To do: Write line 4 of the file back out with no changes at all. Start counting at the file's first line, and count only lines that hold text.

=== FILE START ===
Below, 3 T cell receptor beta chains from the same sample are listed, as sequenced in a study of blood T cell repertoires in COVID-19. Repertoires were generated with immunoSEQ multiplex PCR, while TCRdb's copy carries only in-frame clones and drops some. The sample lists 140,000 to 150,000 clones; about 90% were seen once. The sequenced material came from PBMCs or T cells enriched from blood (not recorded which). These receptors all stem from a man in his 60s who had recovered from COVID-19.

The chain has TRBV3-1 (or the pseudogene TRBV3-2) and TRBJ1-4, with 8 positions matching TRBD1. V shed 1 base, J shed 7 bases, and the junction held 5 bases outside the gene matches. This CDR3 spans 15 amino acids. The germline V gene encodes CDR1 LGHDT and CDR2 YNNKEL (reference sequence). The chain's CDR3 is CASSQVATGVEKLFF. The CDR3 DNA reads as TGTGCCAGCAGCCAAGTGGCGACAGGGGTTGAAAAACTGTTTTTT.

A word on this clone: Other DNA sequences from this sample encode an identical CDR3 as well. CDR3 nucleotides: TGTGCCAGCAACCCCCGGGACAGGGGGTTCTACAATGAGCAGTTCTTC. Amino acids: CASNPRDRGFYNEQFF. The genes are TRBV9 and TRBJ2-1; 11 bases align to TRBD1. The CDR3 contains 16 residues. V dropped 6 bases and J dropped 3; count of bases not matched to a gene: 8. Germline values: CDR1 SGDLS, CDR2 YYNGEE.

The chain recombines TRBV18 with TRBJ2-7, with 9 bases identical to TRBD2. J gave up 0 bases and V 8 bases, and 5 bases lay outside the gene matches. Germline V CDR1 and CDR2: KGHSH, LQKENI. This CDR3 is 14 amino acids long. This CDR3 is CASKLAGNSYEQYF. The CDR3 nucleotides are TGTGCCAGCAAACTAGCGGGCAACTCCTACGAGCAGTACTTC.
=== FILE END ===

The chain recombines TRBV18 with TRBJ2-7, with 9 bases identical to TRBD2. J gave up 0 bases and V 8 bases, and 5 bases lay outside the gene matches. Germline V CDR1 and CDR2: KGHSH, LQKENI. This CDR3 is 14 amino acids long. This CDR3 is CASKLAGNSYEQYF. The CDR3 nucleotides are TGTGCCAGCAAACTAGCGGGCAACTCCTACGAGCAGTACTTC.